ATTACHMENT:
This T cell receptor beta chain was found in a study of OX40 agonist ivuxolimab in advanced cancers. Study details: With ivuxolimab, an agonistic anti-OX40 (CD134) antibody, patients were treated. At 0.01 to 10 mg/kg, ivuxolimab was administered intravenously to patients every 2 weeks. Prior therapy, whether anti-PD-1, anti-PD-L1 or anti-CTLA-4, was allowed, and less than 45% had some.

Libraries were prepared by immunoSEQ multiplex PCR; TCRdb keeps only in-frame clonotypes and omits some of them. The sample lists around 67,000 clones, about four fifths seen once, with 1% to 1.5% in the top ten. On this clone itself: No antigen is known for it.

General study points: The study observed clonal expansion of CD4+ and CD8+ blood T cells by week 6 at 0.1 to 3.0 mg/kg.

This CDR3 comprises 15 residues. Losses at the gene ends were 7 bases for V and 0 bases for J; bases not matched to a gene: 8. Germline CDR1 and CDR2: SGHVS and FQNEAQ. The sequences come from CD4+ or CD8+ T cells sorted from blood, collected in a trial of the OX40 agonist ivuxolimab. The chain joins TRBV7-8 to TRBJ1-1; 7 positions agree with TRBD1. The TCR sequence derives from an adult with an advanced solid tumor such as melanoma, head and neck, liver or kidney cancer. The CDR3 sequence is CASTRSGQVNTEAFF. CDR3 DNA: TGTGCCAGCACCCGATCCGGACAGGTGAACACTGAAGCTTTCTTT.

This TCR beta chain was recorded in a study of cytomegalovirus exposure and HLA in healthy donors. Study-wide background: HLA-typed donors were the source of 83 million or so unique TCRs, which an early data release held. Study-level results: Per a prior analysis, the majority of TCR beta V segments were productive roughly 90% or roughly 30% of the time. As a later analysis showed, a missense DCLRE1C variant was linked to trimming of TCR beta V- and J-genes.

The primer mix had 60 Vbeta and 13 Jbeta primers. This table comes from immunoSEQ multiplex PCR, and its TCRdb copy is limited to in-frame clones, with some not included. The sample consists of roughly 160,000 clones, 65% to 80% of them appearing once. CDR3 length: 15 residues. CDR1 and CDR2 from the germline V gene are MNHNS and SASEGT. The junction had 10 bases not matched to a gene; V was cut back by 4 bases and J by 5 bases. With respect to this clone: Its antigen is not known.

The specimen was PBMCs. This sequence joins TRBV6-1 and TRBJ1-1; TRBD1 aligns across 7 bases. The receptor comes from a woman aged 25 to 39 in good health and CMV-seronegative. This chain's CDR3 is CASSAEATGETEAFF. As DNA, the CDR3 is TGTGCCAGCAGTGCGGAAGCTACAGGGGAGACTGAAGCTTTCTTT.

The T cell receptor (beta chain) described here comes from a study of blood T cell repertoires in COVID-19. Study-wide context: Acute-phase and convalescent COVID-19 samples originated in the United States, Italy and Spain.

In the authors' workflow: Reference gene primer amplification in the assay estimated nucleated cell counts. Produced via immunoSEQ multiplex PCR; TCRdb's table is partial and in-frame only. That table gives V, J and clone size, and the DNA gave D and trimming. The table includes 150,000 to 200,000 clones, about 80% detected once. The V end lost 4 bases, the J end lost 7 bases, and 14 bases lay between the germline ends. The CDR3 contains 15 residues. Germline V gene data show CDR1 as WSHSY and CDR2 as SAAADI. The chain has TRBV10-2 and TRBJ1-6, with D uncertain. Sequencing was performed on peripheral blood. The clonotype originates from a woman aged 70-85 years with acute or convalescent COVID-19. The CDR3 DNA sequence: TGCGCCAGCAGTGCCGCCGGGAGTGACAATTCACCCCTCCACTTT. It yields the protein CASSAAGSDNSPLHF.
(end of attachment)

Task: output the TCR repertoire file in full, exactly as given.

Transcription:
This T cell receptor beta chain was found in a study of OX40 agonist ivuxolimab in advanced cancers. Study details: With ivuxolimab, an agonistic anti-OX40 (CD134) antibody, patients were treated. At 0.01 to 10 mg/kg, ivuxolimab was administered intravenously to patients every 2 weeks. Prior therapy, whether anti-PD-1, anti-PD-L1 or anti-CTLA-4, was allowed, and less than 45% had some.

Libraries were prepared by immunoSEQ multiplex PCR; TCRdb keeps only in-frame clonotypes and omits some of them. The sample lists around 67,000 clones, about four fifths seen once, with 1% to 1.5% in the top ten. On this clone itself: No antigen is known for it.

General study points: The study observed clonal expansion of CD4+ and CD8+ blood T cells by week 6 at 0.1 to 3.0 mg/kg.

This CDR3 comprises 15 residues. Losses at the gene ends were 7 bases for V and 0 bases for J; bases not matched to a gene: 8. Germline CDR1 and CDR2: SGHVS and FQNEAQ. The sequences come from CD4+ or CD8+ T cells sorted from blood, collected in a trial of the OX40 agonist ivuxolimab. The chain joins TRBV7-8 to TRBJ1-1; 7 positions agree with TRBD1. The TCR sequence derives from an adult with an advanced solid tumor such as melanoma, head and neck, liver or kidney cancer. The CDR3 sequence is CASTRSGQVNTEAFF. CDR3 DNA: TGTGCCAGCACCCGATCCGGACAGGTGAACACTGAAGCTTTCTTT.

This TCR beta chain was recorded in a study of cytomegalovirus exposure and HLA in healthy donors. Study-wide background: HLA-typed donors were the source of 83 million or so unique TCRs, which an early data release held. Study-level results: Per a prior analysis, the majority of TCR beta V segments were productive roughly 90% or roughly 30% of the time. As a later analysis showed, a missense DCLRE1C variant was linked to trimming of TCR beta V- and J-genes.

The primer mix had 60 Vbeta and 13 Jbeta primers. This table comes from immunoSEQ multiplex PCR, and its TCRdb copy is limited to in-frame clones, with some not included. The sample consists of roughly 160,000 clones, 65% to 80% of them appearing once. CDR3 length: 15 residues. CDR1 and CDR2 from the germline V gene are MNHNS and SASEGT. The junction had 10 bases not matched to a gene; V was cut back by 4 bases and J by 5 bases. With respect to this clone: Its antigen is not known.

The specimen was PBMCs. This sequence joins TRBV6-1 and TRBJ1-1; TRBD1 aligns across 7 bases. The receptor comes from a woman aged 25 to 39 in good health and CMV-seronegative. This chain's CDR3 is CASSAEATGETEAFF. As DNA, the CDR3 is TGTGCCAGCAGTGCGGAAGCTACAGGGGAGACTGAAGCTTTCTTT.

The T cell receptor (beta chain) described here comes from a study of blood T cell repertoires in COVID-19. Study-wide context: Acute-phase and convalescent COVID-19 samples originated in the United States, Italy and Spain.

In the authors' workflow: Reference gene primer amplification in the assay estimated nucleated cell counts. Produced via immunoSEQ multiplex PCR; TCRdb's table is partial and in-frame only. That table gives V, J and clone size, and the DNA gave D and trimming. The table includes 150,000 to 200,000 clones, about 80% detected once. The V end lost 4 bases, the J end lost 7 bases, and 14 bases lay between the germline ends. The CDR3 contains 15 residues. Germline V gene data show CDR1 as WSHSY and CDR2 as SAAADI. The chain has TRBV10-2 and TRBJ1-6, with D uncertain. Sequencing was performed on peripheral blood. The clonotype originates from a woman aged 70-85 years with acute or convalescent COVID-19. The CDR3 DNA sequence: TGCGCCAGCAGTGCCGCCGGGAGTGACAATTCACCCCTCCACTTT. It yields the protein CASSAAGSDNSPLHF.